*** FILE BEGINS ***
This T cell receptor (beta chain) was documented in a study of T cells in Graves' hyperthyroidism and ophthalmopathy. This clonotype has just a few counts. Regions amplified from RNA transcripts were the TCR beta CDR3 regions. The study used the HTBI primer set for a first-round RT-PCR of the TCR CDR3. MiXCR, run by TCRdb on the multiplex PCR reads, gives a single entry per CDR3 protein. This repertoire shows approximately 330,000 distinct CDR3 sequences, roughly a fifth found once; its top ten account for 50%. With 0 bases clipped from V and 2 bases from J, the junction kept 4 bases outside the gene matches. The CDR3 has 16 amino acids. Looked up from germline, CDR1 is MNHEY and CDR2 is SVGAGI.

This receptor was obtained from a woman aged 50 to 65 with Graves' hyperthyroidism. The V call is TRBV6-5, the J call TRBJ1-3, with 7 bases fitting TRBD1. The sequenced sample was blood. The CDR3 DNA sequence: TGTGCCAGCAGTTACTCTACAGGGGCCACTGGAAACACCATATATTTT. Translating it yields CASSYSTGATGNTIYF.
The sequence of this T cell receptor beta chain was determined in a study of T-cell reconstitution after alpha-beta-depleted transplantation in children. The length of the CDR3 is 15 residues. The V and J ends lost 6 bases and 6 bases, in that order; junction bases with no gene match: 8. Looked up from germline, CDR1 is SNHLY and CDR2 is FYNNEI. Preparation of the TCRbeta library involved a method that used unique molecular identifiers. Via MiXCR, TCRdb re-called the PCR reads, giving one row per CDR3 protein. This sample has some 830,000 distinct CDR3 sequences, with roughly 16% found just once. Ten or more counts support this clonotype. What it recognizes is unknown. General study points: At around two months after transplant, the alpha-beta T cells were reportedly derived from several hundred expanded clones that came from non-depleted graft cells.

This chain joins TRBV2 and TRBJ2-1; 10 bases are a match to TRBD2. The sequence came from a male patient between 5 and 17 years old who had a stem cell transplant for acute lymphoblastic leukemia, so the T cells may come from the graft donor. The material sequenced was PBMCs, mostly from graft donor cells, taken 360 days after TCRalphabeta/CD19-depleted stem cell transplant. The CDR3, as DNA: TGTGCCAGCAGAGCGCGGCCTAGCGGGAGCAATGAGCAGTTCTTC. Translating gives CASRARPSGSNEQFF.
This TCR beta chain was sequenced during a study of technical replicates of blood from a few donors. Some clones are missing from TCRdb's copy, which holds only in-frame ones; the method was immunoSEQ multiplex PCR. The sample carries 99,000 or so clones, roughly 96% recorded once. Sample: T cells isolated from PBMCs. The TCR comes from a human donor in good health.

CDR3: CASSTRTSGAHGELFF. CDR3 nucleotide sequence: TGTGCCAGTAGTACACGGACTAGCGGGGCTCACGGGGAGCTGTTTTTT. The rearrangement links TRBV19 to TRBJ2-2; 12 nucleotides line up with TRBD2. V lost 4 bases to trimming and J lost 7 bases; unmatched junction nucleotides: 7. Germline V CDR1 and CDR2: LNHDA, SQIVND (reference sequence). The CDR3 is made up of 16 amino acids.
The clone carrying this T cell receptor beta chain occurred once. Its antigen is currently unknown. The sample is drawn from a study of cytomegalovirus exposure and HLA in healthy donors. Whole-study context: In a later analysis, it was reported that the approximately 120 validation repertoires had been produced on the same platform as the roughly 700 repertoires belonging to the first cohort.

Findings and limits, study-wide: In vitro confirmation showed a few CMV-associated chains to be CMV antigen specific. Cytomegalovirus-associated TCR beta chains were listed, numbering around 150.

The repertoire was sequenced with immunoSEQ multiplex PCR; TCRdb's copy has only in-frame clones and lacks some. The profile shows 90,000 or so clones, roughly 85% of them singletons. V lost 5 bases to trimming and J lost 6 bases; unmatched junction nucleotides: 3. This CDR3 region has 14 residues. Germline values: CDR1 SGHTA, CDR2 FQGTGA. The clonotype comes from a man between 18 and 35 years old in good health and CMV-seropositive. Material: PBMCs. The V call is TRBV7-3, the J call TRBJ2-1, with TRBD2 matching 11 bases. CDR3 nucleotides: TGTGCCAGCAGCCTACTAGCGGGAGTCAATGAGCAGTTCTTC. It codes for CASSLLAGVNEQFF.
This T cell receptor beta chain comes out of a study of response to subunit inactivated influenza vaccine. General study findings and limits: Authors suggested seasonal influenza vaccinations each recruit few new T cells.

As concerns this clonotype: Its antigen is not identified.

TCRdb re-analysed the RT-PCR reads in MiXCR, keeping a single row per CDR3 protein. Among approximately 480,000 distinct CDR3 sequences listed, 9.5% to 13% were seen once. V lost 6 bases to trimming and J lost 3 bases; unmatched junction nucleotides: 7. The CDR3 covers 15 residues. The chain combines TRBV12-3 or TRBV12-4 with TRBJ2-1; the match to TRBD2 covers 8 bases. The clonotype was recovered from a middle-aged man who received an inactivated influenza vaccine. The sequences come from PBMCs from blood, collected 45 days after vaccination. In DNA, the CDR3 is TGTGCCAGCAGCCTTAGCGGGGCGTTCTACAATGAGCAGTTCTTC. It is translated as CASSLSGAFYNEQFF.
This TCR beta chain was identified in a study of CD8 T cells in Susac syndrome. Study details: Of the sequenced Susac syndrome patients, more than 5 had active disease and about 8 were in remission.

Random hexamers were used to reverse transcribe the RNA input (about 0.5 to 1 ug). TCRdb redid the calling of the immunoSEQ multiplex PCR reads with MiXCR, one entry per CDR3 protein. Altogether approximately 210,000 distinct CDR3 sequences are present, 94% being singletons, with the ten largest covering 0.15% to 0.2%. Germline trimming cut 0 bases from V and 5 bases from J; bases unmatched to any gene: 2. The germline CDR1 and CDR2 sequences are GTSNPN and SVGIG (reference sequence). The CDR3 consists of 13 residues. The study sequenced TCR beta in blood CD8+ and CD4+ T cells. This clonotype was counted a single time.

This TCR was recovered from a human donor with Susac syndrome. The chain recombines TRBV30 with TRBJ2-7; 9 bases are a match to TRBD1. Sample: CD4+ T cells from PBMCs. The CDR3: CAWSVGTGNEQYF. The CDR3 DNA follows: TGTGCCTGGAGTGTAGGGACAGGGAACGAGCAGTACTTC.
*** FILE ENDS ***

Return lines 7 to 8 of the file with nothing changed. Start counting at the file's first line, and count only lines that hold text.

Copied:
The clone carrying this T cell receptor beta chain occurred once. Its antigen is currently unknown. The sample is drawn from a study of cytomegalovirus exposure and HLA in healthy donors. Whole-study context: In a later analysis, it was reported that the approximately 120 validation repertoires had been produced on the same platform as the roughly 700 repertoires belonging to the first cohort.

Findings and limits, study-wide: In vitro confirmation showed a few CMV-associated chains to be CMV antigen specific. Cytomegalovirus-associated TCR beta chains were listed, numbering around 150.